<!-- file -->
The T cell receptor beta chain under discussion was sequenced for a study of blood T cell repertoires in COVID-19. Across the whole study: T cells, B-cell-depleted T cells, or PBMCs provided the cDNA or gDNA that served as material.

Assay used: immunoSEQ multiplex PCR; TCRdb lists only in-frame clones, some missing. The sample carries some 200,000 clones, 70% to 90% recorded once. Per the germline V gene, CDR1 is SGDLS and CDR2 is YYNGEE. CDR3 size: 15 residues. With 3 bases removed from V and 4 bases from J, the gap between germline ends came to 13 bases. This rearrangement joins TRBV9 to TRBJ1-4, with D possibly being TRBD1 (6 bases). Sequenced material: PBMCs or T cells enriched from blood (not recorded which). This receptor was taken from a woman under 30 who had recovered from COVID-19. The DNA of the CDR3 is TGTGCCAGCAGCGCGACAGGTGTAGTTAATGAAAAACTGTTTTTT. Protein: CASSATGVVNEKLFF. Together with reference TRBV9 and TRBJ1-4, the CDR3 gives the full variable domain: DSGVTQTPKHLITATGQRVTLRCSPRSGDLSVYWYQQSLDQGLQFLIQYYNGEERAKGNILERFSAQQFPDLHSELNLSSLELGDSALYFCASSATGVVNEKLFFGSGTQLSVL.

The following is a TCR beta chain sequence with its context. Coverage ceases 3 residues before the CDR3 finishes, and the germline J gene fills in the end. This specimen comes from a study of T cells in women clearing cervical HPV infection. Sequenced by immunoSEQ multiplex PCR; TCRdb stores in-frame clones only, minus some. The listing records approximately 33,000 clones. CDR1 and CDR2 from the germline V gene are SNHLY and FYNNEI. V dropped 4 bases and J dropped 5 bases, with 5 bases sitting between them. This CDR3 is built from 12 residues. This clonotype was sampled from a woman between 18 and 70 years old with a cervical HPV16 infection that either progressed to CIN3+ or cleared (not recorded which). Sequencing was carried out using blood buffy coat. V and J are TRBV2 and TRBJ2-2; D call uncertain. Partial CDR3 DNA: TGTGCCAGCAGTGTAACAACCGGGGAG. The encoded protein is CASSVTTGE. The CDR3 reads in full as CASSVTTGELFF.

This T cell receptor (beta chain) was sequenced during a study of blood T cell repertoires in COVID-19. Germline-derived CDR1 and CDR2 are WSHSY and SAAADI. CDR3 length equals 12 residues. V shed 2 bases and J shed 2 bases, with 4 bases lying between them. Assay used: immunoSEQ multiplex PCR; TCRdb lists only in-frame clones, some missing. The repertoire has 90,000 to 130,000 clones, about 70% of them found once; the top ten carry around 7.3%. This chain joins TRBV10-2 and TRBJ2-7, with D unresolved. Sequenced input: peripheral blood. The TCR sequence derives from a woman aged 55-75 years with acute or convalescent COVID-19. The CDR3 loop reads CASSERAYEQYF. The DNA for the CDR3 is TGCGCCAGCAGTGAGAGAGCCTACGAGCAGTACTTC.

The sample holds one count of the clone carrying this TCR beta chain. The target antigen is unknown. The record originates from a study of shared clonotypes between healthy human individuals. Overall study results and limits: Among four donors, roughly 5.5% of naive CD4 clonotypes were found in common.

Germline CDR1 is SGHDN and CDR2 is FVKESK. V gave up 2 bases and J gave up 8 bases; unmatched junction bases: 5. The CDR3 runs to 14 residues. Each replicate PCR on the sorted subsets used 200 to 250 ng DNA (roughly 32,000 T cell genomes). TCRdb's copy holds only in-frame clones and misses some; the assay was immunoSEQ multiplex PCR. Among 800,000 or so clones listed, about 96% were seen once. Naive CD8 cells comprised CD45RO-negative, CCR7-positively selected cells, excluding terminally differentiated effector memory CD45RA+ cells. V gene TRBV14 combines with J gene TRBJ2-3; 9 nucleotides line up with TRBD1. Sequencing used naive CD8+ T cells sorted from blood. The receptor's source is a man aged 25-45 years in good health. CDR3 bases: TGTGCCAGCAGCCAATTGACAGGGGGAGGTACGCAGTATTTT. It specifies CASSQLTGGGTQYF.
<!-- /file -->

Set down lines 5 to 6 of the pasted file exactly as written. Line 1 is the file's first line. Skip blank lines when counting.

The sample holds one count of the clone carrying this TCR beta chain. The target antigen is unknown. The record originates from a study of shared clonotypes between healthy human individuals. Overall study results and limits: Among four donors, roughly 5.5% of naive CD4 clonotypes were found in common.

Germline CDR1 is SGHDN and CDR2 is FVKESK. V gave up 2 bases and J gave up 8 bases; unmatched junction bases: 5. The CDR3 runs to 14 residues. Each replicate PCR on the sorted subsets used 200 to 250 ng DNA (roughly 32,000 T cell genomes). TCRdb's copy holds only in-frame clones and misses some; the assay was immunoSEQ multiplex PCR. Among 800,000 or so clones listed, about 96% were seen once. Naive CD8 cells comprised CD45RO-negative, CCR7-positively selected cells, excluding terminally differentiated effector memory CD45RA+ cells. V gene TRBV14 combines with J gene TRBJ2-3; 9 nucleotides line up with TRBD1. Sequencing used naive CD8+ T cells sorted from blood. The receptor's source is a man aged 25-45 years in good health. CDR3 bases: TGTGCCAGCAGCCAATTGACAGGGGGAGGTACGCAGTATTTT. It specifies CASSQLTGGGTQYF.